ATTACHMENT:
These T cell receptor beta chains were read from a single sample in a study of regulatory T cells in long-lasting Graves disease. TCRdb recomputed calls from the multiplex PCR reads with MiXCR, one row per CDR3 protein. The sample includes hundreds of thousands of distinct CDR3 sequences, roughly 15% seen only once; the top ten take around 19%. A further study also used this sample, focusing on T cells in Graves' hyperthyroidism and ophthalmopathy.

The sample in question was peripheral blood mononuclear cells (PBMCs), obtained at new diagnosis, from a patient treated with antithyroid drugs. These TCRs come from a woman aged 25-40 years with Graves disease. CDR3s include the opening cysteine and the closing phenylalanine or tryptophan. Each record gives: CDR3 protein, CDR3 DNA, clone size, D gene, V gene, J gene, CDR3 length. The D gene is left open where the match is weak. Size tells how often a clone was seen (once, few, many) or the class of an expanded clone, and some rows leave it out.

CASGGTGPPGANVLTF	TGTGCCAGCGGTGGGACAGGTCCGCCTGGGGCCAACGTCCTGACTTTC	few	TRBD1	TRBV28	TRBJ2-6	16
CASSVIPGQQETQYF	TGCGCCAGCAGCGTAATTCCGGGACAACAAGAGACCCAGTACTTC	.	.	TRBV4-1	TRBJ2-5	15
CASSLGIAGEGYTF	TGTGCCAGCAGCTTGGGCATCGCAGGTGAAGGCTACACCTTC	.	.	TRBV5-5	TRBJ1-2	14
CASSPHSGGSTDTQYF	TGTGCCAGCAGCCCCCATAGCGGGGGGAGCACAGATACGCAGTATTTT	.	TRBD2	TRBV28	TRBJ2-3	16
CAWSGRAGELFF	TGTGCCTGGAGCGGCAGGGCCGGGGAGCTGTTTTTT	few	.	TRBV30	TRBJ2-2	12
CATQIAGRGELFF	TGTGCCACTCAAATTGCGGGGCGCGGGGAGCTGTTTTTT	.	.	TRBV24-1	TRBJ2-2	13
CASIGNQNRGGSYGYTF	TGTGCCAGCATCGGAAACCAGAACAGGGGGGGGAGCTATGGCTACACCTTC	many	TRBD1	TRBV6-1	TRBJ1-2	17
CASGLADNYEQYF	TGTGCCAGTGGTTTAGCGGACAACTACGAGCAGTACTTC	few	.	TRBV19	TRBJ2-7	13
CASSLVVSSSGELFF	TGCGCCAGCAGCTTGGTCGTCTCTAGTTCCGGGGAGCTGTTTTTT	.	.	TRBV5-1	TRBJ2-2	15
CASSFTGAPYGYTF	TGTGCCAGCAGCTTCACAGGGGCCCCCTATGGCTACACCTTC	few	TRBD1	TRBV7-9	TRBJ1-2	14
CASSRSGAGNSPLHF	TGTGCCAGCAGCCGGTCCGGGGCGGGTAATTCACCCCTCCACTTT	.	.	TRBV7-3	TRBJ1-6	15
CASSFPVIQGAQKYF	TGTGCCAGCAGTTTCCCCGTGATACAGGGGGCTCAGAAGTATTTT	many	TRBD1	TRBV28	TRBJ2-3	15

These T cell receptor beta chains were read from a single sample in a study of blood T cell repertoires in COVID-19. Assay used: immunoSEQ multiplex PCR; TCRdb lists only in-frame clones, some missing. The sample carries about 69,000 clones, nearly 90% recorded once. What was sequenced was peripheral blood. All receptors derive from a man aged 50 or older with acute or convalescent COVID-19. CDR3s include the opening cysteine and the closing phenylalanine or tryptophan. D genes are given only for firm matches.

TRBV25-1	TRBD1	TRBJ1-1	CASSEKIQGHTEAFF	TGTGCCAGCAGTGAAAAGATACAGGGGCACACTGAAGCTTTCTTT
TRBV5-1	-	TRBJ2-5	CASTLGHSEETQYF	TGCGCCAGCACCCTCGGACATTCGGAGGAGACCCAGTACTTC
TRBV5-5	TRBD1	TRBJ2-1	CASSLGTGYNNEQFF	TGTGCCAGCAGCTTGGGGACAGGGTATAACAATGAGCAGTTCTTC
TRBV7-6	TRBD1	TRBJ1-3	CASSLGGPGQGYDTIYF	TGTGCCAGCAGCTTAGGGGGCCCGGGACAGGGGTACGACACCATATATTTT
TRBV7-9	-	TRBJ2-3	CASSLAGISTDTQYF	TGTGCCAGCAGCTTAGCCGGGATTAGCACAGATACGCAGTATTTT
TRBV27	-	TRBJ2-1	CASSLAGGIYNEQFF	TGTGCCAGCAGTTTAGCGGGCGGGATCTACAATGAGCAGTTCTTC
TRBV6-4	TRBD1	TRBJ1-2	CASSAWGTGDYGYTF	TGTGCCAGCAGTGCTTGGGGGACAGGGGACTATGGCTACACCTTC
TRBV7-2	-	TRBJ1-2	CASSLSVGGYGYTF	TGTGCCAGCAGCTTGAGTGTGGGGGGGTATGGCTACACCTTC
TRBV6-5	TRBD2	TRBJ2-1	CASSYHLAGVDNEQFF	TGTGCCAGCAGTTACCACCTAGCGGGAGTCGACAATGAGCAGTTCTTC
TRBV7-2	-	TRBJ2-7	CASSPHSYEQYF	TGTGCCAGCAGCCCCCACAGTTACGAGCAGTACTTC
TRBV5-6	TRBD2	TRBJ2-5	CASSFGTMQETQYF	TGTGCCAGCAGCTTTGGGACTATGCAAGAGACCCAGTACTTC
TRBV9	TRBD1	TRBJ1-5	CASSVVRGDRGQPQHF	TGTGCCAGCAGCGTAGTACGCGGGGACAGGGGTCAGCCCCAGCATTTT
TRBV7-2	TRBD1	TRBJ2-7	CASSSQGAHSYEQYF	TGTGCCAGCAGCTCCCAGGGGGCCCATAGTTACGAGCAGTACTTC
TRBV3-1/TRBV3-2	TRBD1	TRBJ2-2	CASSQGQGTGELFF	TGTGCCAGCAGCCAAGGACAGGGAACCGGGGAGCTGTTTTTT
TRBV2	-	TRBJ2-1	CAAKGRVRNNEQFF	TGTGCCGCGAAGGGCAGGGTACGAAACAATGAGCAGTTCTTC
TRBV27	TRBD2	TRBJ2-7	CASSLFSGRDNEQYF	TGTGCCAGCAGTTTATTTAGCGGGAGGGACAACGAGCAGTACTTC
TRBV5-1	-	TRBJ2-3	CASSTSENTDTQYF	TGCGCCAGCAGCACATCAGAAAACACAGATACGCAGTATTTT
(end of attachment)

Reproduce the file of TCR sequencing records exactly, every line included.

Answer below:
These T cell receptor beta chains were read from a single sample in a study of regulatory T cells in long-lasting Graves disease. TCRdb recomputed calls from the multiplex PCR reads with MiXCR, one row per CDR3 protein. The sample includes hundreds of thousands of distinct CDR3 sequences, roughly 15% seen only once; the top ten take around 19%. A further study also used this sample, focusing on T cells in Graves' hyperthyroidism and ophthalmopathy.

The sample in question was peripheral blood mononuclear cells (PBMCs), obtained at new diagnosis, from a patient treated with antithyroid drugs. These TCRs come from a woman aged 25-40 years with Graves disease. CDR3s include the opening cysteine and the closing phenylalanine or tryptophan. Each record gives: CDR3 protein, CDR3 DNA, clone size, D gene, V gene, J gene, CDR3 length. The D gene is left open where the match is weak. Size tells how often a clone was seen (once, few, many) or the class of an expanded clone, and some rows leave it out.

CASGGTGPPGANVLTF	TGTGCCAGCGGTGGGACAGGTCCGCCTGGGGCCAACGTCCTGACTTTC	few	TRBD1	TRBV28	TRBJ2-6	16
CASSVIPGQQETQYF	TGCGCCAGCAGCGTAATTCCGGGACAACAAGAGACCCAGTACTTC	.	.	TRBV4-1	TRBJ2-5	15
CASSLGIAGEGYTF	TGTGCCAGCAGCTTGGGCATCGCAGGTGAAGGCTACACCTTC	.	.	TRBV5-5	TRBJ1-2	14
CASSPHSGGSTDTQYF	TGTGCCAGCAGCCCCCATAGCGGGGGGAGCACAGATACGCAGTATTTT	.	TRBD2	TRBV28	TRBJ2-3	16
CAWSGRAGELFF	TGTGCCTGGAGCGGCAGGGCCGGGGAGCTGTTTTTT	few	.	TRBV30	TRBJ2-2	12
CATQIAGRGELFF	TGTGCCACTCAAATTGCGGGGCGCGGGGAGCTGTTTTTT	.	.	TRBV24-1	TRBJ2-2	13
CASIGNQNRGGSYGYTF	TGTGCCAGCATCGGAAACCAGAACAGGGGGGGGAGCTATGGCTACACCTTC	many	TRBD1	TRBV6-1	TRBJ1-2	17
CASGLADNYEQYF	TGTGCCAGTGGTTTAGCGGACAACTACGAGCAGTACTTC	few	.	TRBV19	TRBJ2-7	13
CASSLVVSSSGELFF	TGCGCCAGCAGCTTGGTCGTCTCTAGTTCCGGGGAGCTGTTTTTT	.	.	TRBV5-1	TRBJ2-2	15
CASSFTGAPYGYTF	TGTGCCAGCAGCTTCACAGGGGCCCCCTATGGCTACACCTTC	few	TRBD1	TRBV7-9	TRBJ1-2	14
CASSRSGAGNSPLHF	TGTGCCAGCAGCCGGTCCGGGGCGGGTAATTCACCCCTCCACTTT	.	.	TRBV7-3	TRBJ1-6	15
CASSFPVIQGAQKYF	TGTGCCAGCAGTTTCCCCGTGATACAGGGGGCTCAGAAGTATTTT	many	TRBD1	TRBV28	TRBJ2-3	15

These T cell receptor beta chains were read from a single sample in a study of blood T cell repertoires in COVID-19. Assay used: immunoSEQ multiplex PCR; TCRdb lists only in-frame clones, some missing. The sample carries about 69,000 clones, nearly 90% recorded once. What was sequenced was peripheral blood. All receptors derive from a man aged 50 or older with acute or convalescent COVID-19. CDR3s include the opening cysteine and the closing phenylalanine or tryptophan. D genes are given only for firm matches.

TRBV25-1	TRBD1	TRBJ1-1	CASSEKIQGHTEAFF	TGTGCCAGCAGTGAAAAGATACAGGGGCACACTGAAGCTTTCTTT
TRBV5-1	-	TRBJ2-5	CASTLGHSEETQYF	TGCGCCAGCACCCTCGGACATTCGGAGGAGACCCAGTACTTC
TRBV5-5	TRBD1	TRBJ2-1	CASSLGTGYNNEQFF	TGTGCCAGCAGCTTGGGGACAGGGTATAACAATGAGCAGTTCTTC
TRBV7-6	TRBD1	TRBJ1-3	CASSLGGPGQGYDTIYF	TGTGCCAGCAGCTTAGGGGGCCCGGGACAGGGGTACGACACCATATATTTT
TRBV7-9	-	TRBJ2-3	CASSLAGISTDTQYF	TGTGCCAGCAGCTTAGCCGGGATTAGCACAGATACGCAGTATTTT
TRBV27	-	TRBJ2-1	CASSLAGGIYNEQFF	TGTGCCAGCAGTTTAGCGGGCGGGATCTACAATGAGCAGTTCTTC
TRBV6-4	TRBD1	TRBJ1-2	CASSAWGTGDYGYTF	TGTGCCAGCAGTGCTTGGGGGACAGGGGACTATGGCTACACCTTC
TRBV7-2	-	TRBJ1-2	CASSLSVGGYGYTF	TGTGCCAGCAGCTTGAGTGTGGGGGGGTATGGCTACACCTTC
TRBV6-5	TRBD2	TRBJ2-1	CASSYHLAGVDNEQFF	TGTGCCAGCAGTTACCACCTAGCGGGAGTCGACAATGAGCAGTTCTTC
TRBV7-2	-	TRBJ2-7	CASSPHSYEQYF	TGTGCCAGCAGCCCCCACAGTTACGAGCAGTACTTC
TRBV5-6	TRBD2	TRBJ2-5	CASSFGTMQETQYF	TGTGCCAGCAGCTTTGGGACTATGCAAGAGACCCAGTACTTC
TRBV9	TRBD1	TRBJ1-5	CASSVVRGDRGQPQHF	TGTGCCAGCAGCGTAGTACGCGGGGACAGGGGTCAGCCCCAGCATTTT
TRBV7-2	TRBD1	TRBJ2-7	CASSSQGAHSYEQYF	TGTGCCAGCAGCTCCCAGGGGGCCCATAGTTACGAGCAGTACTTC
TRBV3-1/TRBV3-2	TRBD1	TRBJ2-2	CASSQGQGTGELFF	TGTGCCAGCAGCCAAGGACAGGGAACCGGGGAGCTGTTTTTT
TRBV2	-	TRBJ2-1	CAAKGRVRNNEQFF	TGTGCCGCGAAGGGCAGGGTACGAAACAATGAGCAGTTCTTC
TRBV27	TRBD2	TRBJ2-7	CASSLFSGRDNEQYF	TGTGCCAGCAGTTTATTTAGCGGGAGGGACAACGAGCAGTACTTC
TRBV5-1	-	TRBJ2-3	CASSTSENTDTQYF	TGCGCCAGCAGCACATCAGAAAACACAGATACGCAGTATTTT